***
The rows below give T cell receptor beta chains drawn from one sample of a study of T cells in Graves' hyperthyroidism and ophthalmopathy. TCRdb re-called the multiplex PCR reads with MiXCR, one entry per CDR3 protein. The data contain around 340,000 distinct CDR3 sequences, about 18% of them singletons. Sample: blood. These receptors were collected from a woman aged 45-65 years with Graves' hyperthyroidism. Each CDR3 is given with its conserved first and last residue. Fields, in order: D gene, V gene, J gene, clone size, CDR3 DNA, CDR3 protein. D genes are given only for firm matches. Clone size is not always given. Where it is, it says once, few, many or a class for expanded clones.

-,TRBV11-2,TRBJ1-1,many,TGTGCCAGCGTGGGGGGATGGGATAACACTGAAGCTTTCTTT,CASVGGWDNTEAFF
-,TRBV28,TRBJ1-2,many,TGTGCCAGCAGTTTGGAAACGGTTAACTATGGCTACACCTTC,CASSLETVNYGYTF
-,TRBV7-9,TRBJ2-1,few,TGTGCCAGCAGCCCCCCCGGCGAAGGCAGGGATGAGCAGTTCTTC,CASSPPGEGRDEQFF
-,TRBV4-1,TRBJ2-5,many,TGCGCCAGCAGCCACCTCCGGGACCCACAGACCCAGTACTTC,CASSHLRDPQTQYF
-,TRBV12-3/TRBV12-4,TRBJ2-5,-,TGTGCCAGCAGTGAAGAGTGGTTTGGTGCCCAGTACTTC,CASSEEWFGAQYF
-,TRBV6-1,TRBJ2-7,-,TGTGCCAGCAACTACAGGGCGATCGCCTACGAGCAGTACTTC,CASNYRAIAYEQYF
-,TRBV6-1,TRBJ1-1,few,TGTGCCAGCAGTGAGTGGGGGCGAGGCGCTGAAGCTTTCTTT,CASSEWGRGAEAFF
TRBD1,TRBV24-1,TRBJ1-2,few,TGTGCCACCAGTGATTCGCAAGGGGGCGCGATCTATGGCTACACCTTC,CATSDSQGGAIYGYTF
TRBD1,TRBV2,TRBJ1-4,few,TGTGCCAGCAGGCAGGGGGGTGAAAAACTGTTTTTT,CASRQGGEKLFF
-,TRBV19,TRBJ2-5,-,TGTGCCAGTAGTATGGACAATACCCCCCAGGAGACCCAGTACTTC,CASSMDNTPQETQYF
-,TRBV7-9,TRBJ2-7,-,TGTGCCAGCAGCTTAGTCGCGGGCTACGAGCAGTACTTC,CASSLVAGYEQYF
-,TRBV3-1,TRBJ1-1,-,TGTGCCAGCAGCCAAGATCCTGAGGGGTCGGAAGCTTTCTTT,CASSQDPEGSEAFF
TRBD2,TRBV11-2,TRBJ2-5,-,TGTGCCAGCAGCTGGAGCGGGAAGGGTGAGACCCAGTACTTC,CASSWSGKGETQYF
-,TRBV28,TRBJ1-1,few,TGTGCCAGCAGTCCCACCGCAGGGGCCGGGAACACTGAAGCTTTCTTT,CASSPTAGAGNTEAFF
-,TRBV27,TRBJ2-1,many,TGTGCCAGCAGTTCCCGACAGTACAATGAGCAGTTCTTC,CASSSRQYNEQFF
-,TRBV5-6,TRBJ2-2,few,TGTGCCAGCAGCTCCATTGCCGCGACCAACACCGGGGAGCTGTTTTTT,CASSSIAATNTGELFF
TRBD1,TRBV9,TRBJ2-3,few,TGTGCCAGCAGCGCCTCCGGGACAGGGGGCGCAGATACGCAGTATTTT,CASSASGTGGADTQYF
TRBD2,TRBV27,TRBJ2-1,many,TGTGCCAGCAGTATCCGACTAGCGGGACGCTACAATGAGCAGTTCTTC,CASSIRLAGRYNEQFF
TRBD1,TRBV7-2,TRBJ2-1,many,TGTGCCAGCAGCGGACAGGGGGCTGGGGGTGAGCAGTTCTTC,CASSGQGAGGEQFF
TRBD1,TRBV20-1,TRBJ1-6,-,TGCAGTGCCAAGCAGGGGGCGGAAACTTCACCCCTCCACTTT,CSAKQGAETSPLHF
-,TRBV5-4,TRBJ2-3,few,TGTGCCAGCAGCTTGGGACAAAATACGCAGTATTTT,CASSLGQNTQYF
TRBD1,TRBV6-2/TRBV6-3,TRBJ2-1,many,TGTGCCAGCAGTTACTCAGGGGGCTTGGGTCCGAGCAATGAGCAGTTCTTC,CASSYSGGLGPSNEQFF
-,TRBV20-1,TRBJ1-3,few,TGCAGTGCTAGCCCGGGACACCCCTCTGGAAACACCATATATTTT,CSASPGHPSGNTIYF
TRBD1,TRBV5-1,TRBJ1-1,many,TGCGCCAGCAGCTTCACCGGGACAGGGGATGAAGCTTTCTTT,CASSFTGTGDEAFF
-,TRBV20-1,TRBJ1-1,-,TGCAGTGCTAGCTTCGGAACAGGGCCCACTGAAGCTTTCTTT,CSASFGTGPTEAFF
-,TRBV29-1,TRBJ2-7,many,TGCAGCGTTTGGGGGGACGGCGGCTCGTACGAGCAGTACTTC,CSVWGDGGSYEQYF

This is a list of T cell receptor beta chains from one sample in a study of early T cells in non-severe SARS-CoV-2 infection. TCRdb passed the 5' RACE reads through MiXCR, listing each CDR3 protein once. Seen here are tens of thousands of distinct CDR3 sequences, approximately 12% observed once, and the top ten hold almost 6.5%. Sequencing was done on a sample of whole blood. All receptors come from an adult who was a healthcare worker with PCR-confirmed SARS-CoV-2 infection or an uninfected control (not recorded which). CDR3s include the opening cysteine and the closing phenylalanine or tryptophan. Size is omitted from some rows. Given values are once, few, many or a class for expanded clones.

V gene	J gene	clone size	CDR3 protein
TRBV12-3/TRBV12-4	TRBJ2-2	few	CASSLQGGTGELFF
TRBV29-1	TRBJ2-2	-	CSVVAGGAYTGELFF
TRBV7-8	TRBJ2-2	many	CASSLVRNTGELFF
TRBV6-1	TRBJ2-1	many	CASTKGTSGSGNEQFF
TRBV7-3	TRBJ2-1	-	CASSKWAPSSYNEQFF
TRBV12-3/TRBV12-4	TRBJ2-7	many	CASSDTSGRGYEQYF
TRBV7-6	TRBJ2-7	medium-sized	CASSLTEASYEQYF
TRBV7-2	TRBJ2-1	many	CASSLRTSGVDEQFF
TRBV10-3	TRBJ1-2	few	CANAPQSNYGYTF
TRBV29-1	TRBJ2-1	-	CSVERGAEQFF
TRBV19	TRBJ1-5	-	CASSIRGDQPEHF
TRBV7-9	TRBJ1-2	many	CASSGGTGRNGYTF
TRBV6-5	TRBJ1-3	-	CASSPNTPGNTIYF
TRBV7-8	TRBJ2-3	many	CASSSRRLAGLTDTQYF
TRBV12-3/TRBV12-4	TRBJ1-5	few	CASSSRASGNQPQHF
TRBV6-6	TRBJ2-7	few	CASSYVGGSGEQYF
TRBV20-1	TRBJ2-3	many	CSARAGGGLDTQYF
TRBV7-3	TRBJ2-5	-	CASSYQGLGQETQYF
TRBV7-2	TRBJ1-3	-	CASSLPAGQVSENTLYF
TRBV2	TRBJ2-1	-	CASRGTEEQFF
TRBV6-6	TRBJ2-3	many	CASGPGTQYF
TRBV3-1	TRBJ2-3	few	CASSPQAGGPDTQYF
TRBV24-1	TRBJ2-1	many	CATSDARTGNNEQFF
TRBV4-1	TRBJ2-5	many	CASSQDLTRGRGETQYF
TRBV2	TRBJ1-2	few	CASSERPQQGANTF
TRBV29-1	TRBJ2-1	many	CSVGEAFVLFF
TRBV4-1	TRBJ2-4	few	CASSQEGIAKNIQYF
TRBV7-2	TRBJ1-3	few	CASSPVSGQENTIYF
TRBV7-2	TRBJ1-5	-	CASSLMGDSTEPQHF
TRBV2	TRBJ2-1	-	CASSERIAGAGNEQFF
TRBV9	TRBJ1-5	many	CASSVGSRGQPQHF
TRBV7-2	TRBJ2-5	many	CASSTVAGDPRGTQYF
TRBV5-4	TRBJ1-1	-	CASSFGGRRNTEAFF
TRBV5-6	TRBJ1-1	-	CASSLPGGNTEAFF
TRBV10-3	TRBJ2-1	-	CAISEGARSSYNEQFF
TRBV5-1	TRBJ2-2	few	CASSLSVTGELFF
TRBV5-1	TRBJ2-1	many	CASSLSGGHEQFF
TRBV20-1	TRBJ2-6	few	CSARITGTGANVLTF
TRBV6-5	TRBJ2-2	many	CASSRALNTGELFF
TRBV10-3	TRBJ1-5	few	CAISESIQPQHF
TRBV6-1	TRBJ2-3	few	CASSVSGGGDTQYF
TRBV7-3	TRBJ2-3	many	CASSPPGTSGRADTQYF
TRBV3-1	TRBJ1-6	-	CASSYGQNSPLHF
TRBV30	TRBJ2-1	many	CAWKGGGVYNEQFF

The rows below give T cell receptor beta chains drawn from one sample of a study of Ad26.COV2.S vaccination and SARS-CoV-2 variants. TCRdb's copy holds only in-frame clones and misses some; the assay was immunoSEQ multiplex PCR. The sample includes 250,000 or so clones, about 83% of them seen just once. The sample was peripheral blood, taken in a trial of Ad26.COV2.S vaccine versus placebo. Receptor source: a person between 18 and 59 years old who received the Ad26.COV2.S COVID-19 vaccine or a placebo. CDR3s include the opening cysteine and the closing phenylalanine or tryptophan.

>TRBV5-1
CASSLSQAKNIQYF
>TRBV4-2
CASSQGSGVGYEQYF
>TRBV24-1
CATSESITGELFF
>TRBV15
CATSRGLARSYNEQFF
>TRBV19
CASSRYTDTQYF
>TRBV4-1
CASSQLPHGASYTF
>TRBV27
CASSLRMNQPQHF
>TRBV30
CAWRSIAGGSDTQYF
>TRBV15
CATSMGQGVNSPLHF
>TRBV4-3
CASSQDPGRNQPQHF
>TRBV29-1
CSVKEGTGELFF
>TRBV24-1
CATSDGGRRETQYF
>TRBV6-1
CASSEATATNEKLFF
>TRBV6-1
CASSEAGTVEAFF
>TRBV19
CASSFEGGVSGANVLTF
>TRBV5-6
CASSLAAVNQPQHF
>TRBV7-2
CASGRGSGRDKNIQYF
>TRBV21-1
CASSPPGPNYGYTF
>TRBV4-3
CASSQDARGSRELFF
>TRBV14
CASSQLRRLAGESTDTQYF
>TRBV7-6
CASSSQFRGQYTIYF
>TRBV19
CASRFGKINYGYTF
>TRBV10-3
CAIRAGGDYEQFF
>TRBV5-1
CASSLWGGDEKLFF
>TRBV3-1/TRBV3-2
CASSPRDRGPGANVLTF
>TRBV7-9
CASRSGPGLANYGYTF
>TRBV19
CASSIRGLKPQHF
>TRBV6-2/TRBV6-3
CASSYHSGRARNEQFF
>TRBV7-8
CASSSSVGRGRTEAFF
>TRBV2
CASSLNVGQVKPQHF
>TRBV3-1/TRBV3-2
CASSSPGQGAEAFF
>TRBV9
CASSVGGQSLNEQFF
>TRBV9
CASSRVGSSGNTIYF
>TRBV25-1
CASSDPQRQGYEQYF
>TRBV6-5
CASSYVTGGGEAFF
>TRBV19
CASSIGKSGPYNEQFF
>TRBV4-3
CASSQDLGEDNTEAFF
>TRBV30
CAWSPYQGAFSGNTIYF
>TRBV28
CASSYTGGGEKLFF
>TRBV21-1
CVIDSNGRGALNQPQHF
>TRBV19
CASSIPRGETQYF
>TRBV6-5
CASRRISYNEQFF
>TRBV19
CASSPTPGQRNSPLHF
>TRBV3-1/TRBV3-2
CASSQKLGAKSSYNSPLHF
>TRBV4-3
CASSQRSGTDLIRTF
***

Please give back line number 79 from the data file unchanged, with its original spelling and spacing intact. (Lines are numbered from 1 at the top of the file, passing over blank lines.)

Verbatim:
>TRBV24-1